Only in an Advisory Capacity

Blog / Produced by The High Calling
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Somewhere around seventh grade, my boy scout troop was gearing up for the annual pinewood derby race: a contest where scouts whittle down a small rectangular block of pine into polished cars that race against each other. Of course, we all knew what happened during the annual pinewood derby race—the same thing that happened during the annual school science fair—it was my parent versus other kids’ parents! While we stood around wiping our noses, our Silicon Valley parents fashioned incredible gizmos and experiments or, in the case of the derby, slick cars that hummed down the racetrack nearly friction-free.

Everyone knew that the Cladis boy would be a contender in the upcoming pinewood derby race. Wasn’t I just coming off a high of standing in the winners’ circle of the Northern California Science Fair with my entry of a working Wilson Cloud Chamber? (A device that made it possible to see bright tracks made by naturally occurring nuclear particles, e.g., gamma rays.) Of course, I devised the entire experiment myself (yeah, right). Did I mention my father is a nuclear physicist?

When the time came to begin work on the pinewood cars, my father was gleeful. I knew that look in his eyes: the gleam of working with a raw hunk of anything to solve a problem using mathematical calculations and the laws of physics. Our house was a veritable laboratory of projects from new and improved dad-improvised vacuum cleaners to hair dryers that worked without heat. He drafted the pinewood car design on paper to show how wind would flow over its sleek design and indicated where he would pour molten lead into the car’s base near the front (“low center of gravity near the front axel for best forward acceleration”). He wrote down the name of a state-of-the-art substance to put on the axels to reduce friction.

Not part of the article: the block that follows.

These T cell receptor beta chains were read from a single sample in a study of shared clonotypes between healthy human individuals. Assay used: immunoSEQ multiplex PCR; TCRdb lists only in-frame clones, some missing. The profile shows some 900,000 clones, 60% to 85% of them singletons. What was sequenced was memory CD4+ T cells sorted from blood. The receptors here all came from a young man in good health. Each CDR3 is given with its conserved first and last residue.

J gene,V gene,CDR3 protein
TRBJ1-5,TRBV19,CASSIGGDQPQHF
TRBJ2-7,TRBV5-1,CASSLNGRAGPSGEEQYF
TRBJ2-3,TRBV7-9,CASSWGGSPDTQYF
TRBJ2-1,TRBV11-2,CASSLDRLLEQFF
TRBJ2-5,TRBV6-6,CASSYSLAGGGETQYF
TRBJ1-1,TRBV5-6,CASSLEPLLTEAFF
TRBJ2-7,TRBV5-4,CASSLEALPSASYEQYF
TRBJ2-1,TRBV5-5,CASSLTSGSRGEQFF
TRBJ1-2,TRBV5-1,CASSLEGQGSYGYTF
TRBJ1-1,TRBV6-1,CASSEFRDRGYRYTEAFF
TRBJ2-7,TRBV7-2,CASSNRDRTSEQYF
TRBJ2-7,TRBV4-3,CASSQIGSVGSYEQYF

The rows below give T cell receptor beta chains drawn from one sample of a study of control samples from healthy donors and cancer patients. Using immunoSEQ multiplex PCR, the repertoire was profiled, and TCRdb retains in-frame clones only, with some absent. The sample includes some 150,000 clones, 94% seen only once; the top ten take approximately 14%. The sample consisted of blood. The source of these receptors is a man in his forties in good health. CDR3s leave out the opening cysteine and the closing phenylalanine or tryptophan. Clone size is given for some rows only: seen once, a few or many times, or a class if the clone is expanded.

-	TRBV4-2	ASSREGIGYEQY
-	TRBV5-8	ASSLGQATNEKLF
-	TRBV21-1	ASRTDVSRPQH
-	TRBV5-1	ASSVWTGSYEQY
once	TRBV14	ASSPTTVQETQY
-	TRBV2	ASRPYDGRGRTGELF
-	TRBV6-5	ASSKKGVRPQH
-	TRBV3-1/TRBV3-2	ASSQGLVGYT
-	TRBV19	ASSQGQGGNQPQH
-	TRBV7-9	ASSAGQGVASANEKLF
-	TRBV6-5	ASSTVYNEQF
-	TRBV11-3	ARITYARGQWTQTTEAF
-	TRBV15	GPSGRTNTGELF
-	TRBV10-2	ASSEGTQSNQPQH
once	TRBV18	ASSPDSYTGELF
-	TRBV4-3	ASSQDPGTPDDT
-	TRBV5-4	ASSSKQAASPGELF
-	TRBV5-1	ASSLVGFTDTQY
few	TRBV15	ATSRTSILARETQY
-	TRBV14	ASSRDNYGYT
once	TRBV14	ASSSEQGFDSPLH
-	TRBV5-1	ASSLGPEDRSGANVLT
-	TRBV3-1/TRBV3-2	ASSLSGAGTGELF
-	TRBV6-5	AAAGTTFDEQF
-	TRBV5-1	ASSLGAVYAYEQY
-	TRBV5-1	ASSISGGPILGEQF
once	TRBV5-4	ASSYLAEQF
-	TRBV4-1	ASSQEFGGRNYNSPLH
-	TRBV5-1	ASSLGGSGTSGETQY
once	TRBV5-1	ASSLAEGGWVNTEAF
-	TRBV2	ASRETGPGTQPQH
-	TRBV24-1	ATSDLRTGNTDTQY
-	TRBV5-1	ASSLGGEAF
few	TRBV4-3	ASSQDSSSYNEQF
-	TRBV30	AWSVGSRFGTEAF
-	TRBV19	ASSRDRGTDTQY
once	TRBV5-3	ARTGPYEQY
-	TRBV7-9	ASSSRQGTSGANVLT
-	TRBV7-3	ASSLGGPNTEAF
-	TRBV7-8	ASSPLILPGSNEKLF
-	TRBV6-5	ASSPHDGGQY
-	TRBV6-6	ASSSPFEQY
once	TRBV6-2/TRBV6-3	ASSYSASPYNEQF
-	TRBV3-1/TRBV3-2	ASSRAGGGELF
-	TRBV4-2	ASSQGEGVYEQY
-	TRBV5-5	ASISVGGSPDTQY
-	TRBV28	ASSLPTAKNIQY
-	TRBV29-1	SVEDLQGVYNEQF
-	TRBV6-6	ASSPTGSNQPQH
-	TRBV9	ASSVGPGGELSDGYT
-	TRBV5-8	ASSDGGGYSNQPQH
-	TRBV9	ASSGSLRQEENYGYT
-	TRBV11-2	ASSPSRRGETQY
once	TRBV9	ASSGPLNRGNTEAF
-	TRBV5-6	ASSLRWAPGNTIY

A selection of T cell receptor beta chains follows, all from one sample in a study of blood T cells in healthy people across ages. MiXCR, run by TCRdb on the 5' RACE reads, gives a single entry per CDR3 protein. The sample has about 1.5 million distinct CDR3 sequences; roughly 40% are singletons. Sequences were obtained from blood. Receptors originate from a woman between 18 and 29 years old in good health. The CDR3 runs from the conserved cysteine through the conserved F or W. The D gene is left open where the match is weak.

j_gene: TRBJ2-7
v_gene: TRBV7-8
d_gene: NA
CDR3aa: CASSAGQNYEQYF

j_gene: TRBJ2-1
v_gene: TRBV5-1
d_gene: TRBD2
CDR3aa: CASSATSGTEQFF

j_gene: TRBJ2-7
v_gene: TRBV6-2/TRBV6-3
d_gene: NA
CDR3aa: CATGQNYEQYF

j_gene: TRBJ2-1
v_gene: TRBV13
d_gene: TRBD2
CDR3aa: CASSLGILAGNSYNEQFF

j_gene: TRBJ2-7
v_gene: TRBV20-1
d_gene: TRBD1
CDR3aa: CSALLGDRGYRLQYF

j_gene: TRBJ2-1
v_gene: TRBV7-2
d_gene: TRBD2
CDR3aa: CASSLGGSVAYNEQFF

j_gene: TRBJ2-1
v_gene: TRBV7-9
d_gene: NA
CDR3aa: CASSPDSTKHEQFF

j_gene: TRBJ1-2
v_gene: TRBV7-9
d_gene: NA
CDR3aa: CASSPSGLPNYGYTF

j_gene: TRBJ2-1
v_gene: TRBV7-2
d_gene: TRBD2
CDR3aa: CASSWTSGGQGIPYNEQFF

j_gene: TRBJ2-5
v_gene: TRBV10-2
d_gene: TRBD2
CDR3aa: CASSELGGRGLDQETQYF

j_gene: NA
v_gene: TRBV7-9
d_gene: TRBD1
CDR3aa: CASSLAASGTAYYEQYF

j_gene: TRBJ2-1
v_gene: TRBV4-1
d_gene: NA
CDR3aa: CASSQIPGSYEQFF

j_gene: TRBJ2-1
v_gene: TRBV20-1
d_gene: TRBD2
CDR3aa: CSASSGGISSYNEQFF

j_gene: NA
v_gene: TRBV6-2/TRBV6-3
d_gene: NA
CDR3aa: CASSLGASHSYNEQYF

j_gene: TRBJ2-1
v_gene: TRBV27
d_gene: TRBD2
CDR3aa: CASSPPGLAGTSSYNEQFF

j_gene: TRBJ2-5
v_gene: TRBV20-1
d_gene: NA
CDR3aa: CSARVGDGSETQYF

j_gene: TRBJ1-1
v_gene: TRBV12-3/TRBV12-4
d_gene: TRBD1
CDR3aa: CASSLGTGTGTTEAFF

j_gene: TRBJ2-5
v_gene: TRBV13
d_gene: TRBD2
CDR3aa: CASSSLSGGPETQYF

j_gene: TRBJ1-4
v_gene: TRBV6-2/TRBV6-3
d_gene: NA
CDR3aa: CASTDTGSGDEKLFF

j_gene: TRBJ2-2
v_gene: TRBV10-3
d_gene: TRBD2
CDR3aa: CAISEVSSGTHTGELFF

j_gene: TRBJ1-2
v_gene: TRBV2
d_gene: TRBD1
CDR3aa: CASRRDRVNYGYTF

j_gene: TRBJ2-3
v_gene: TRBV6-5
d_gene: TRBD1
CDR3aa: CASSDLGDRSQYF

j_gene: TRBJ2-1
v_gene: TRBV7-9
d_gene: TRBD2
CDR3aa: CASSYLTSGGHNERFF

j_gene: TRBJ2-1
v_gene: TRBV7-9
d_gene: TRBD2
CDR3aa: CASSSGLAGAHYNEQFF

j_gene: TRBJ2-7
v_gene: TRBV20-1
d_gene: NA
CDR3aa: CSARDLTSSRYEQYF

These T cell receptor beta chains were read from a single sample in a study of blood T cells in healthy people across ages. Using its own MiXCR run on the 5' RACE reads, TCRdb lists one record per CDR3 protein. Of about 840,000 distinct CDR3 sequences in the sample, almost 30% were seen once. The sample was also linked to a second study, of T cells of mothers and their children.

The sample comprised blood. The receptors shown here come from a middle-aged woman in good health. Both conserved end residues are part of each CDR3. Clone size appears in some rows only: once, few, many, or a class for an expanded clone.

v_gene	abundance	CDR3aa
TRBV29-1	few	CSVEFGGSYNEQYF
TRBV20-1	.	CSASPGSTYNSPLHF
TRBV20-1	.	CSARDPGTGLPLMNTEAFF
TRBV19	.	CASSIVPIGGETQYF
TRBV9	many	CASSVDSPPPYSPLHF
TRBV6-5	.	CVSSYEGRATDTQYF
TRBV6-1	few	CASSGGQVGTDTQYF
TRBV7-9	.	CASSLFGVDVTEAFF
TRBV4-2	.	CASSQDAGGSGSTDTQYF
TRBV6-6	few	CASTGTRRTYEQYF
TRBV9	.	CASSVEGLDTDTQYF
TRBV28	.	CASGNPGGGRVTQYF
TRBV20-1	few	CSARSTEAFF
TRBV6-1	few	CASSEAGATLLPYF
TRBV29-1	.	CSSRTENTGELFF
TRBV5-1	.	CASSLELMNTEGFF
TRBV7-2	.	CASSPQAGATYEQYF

That’s when I got bold.

“Um, Dad?”

“Yes, son.” He studied the paper like a hungry man with a menu.

“This time, Dad, I want to do it myself.”

He stopped. Glasses went down on the paper (a sign of something important about to happen) and looked at me.

“OK, George,” he said, but like a man giving up fried chicken for Lent.

“I need your advice. But I want to make it myself this time.”

“OK,” he repeated. Then like a man trying to convince himself, “Sure.”

Dad did advise me that year and my car finished respectably among the top ten. The winning car was made by one of my best friend’s father, a jet aircraft engineer.

Much later, it dawned on me that a mentor leads first by example, then by coming alongside, and finally by stepping aside.